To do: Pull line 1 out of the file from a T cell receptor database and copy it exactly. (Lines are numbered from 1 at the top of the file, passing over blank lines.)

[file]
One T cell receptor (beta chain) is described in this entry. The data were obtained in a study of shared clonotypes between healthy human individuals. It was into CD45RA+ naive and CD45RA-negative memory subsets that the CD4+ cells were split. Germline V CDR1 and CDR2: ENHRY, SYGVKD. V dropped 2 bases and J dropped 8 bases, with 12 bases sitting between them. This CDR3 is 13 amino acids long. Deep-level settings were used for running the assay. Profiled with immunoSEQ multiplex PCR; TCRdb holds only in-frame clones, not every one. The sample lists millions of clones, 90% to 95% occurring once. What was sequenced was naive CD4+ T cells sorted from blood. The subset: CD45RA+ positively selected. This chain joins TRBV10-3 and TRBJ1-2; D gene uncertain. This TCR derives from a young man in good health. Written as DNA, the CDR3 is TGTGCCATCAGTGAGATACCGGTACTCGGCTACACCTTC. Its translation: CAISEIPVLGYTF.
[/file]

One T cell receptor (beta chain) is described in this entry. The data were obtained in a study of shared clonotypes between healthy human individuals. It was into CD45RA+ naive and CD45RA-negative memory subsets that the CD4+ cells were split. Germline V CDR1 and CDR2: ENHRY, SYGVKD. V dropped 2 bases and J dropped 8 bases, with 12 bases sitting between them. This CDR3 is 13 amino acids long. Deep-level settings were used for running the assay. Profiled with immunoSEQ multiplex PCR; TCRdb holds only in-frame clones, not every one. The sample lists millions of clones, 90% to 95% occurring once. What was sequenced was naive CD4+ T cells sorted from blood. The subset: CD45RA+ positively selected. This chain joins TRBV10-3 and TRBJ1-2; D gene uncertain. This TCR derives from a young man in good health. Written as DNA, the CDR3 is TGTGCCATCAGTGAGATACCGGTACTCGGCTACACCTTC. Its translation: CAISEIPVLGYTF.